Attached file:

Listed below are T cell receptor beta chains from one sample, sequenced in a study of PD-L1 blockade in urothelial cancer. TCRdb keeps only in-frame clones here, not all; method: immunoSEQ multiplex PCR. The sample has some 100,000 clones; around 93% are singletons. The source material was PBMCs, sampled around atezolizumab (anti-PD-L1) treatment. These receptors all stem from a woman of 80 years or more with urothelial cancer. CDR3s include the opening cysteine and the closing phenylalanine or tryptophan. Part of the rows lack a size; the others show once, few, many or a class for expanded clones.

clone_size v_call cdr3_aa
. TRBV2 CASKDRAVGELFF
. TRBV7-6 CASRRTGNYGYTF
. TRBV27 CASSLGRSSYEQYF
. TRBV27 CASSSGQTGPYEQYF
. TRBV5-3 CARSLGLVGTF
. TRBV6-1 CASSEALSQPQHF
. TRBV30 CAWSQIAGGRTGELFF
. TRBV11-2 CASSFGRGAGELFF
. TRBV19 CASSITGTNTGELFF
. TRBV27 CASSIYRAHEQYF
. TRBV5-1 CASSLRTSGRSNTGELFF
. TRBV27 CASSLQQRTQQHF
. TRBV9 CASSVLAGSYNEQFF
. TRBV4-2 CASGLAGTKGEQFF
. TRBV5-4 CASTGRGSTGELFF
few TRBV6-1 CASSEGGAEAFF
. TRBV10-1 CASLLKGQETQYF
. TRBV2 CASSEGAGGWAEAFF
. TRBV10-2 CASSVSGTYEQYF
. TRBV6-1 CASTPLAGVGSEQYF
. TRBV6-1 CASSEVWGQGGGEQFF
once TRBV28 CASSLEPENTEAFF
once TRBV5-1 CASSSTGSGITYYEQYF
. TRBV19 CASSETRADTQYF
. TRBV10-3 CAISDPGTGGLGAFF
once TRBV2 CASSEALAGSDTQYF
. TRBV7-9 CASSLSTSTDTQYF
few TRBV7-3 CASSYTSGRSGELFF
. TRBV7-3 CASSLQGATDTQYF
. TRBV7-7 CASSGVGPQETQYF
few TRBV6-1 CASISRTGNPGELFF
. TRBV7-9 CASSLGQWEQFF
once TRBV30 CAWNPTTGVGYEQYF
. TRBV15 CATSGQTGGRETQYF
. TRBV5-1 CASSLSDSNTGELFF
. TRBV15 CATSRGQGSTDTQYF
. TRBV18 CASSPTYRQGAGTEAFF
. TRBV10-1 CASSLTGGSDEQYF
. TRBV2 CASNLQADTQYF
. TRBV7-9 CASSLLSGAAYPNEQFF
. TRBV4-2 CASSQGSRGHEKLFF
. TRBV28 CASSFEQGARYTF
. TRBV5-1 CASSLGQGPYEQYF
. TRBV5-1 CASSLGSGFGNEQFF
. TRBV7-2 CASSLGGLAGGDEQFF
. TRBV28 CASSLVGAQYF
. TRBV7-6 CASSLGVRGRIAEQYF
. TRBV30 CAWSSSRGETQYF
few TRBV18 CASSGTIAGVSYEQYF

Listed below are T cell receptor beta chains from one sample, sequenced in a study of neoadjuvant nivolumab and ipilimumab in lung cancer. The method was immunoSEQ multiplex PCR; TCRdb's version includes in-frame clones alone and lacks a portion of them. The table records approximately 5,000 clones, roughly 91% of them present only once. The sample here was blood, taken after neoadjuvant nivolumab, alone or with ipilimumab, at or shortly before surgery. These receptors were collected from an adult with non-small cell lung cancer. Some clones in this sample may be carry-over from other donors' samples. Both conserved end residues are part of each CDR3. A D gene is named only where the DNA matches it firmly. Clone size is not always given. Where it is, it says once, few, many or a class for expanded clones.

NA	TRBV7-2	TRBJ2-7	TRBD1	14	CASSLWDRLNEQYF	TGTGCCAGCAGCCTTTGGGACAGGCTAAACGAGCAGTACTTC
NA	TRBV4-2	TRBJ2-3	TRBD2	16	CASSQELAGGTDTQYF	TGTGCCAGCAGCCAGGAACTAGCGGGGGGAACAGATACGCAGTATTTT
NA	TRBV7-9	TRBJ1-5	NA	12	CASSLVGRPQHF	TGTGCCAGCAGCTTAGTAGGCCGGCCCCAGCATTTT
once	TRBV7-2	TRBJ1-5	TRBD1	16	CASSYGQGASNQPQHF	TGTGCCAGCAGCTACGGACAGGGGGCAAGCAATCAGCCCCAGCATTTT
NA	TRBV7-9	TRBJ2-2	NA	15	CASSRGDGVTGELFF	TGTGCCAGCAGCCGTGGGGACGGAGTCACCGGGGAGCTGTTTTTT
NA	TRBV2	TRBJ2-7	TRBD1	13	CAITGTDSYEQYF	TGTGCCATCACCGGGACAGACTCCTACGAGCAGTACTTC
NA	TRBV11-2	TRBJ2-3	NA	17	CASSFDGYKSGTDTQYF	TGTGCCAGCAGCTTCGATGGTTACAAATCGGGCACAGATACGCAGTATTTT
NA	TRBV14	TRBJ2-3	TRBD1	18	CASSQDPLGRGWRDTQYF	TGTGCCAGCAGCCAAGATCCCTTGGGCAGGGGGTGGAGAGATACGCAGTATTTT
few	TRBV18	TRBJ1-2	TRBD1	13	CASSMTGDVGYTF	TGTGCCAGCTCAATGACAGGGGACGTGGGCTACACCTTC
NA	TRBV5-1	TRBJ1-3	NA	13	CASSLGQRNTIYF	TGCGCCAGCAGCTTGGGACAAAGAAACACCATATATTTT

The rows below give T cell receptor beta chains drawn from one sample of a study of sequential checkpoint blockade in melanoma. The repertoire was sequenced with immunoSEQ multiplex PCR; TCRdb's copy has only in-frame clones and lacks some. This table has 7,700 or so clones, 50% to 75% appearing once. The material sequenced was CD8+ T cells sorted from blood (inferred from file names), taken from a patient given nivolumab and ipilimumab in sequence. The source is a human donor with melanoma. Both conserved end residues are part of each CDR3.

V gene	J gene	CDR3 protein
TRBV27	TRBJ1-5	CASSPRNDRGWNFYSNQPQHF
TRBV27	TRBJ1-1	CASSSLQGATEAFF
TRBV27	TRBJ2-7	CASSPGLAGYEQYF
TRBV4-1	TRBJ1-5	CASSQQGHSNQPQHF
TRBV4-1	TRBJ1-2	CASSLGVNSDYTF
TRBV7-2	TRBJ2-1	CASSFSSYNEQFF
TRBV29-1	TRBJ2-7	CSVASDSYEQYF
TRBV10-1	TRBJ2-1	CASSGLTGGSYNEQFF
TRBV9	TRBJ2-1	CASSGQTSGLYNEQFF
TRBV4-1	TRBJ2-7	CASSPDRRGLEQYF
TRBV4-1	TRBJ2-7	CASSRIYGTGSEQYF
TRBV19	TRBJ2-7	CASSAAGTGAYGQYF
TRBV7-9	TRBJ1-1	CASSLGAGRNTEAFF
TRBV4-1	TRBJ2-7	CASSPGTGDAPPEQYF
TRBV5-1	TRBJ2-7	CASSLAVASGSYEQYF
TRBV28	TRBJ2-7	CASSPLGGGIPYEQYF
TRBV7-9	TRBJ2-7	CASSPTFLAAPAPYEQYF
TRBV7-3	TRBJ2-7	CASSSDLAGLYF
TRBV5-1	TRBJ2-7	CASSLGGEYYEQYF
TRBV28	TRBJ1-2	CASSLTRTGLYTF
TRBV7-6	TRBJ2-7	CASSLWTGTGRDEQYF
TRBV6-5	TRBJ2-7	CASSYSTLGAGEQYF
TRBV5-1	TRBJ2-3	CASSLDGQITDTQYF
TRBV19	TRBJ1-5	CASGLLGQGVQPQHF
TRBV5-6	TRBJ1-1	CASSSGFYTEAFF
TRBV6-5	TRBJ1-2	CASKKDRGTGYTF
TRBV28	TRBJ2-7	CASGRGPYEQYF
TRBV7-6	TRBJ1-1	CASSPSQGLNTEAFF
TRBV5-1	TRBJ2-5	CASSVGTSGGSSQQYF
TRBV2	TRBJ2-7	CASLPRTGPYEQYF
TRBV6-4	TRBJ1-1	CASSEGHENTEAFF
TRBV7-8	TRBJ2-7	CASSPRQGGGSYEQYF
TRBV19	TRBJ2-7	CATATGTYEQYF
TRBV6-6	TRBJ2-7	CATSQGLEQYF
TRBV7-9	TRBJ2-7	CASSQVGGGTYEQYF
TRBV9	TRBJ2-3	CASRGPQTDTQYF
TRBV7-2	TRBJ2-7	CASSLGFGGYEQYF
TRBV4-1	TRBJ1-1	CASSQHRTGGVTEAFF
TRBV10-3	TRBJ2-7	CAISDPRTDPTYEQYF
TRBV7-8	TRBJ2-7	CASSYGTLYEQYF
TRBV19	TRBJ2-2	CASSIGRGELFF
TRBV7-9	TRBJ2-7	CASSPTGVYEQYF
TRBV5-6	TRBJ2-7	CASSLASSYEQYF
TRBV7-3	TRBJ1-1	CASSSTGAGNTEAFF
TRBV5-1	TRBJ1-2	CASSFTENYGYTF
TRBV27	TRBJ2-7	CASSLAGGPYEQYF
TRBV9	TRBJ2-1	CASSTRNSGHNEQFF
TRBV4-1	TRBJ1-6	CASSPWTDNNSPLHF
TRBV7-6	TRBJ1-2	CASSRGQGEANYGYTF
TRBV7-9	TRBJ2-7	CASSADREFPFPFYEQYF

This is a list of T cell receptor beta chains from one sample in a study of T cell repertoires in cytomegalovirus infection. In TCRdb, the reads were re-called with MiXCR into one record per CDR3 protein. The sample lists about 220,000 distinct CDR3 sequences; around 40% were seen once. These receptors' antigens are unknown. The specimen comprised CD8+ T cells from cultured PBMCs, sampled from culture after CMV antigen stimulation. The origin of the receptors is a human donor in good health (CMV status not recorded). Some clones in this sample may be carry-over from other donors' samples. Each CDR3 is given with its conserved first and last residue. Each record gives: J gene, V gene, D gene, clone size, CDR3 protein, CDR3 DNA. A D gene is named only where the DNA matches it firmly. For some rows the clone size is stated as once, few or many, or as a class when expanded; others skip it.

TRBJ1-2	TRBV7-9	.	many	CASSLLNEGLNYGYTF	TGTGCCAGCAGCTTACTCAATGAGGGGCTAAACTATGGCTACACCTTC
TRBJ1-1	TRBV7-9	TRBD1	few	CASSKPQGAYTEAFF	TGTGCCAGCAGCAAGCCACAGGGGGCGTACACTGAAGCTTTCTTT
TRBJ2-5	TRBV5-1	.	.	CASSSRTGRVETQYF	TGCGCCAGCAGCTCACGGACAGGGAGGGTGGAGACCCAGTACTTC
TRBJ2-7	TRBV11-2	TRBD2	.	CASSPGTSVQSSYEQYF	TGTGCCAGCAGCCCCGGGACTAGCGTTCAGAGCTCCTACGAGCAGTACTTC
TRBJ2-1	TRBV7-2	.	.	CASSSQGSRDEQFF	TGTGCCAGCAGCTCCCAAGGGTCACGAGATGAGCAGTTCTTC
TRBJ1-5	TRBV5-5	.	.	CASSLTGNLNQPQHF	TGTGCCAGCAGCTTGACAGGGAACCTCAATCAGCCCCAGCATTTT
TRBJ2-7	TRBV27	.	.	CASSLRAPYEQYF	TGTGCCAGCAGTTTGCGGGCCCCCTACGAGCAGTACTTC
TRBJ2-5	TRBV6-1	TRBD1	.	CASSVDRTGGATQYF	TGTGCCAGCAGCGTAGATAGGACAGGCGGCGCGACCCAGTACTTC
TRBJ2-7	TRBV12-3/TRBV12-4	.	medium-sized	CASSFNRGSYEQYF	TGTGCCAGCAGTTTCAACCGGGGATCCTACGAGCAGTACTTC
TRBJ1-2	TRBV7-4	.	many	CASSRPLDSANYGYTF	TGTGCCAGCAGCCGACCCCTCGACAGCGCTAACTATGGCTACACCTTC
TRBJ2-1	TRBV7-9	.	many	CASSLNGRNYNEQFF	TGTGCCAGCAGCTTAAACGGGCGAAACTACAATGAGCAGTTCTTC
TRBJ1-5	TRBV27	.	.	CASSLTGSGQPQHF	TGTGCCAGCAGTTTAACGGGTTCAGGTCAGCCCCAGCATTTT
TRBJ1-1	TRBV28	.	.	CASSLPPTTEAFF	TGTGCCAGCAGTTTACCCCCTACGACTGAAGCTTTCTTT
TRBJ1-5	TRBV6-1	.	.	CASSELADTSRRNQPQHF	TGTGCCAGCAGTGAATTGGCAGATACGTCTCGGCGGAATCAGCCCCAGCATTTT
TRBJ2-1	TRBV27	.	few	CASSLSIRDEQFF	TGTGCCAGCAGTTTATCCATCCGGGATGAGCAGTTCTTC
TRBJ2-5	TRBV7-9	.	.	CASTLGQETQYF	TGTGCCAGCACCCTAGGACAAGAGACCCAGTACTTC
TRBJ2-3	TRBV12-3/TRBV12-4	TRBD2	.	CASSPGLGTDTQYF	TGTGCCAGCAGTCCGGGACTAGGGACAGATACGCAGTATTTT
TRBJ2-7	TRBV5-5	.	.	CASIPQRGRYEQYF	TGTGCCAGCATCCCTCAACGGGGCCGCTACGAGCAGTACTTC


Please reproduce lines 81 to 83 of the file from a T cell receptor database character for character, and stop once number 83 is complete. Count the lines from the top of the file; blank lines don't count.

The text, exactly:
TRBV7-9	TRBJ2-7	CASSPTFLAAPAPYEQYF
TRBV7-3	TRBJ2-7	CASSSDLAGLYF
TRBV5-1	TRBJ2-7	CASSLGGEYYEQYF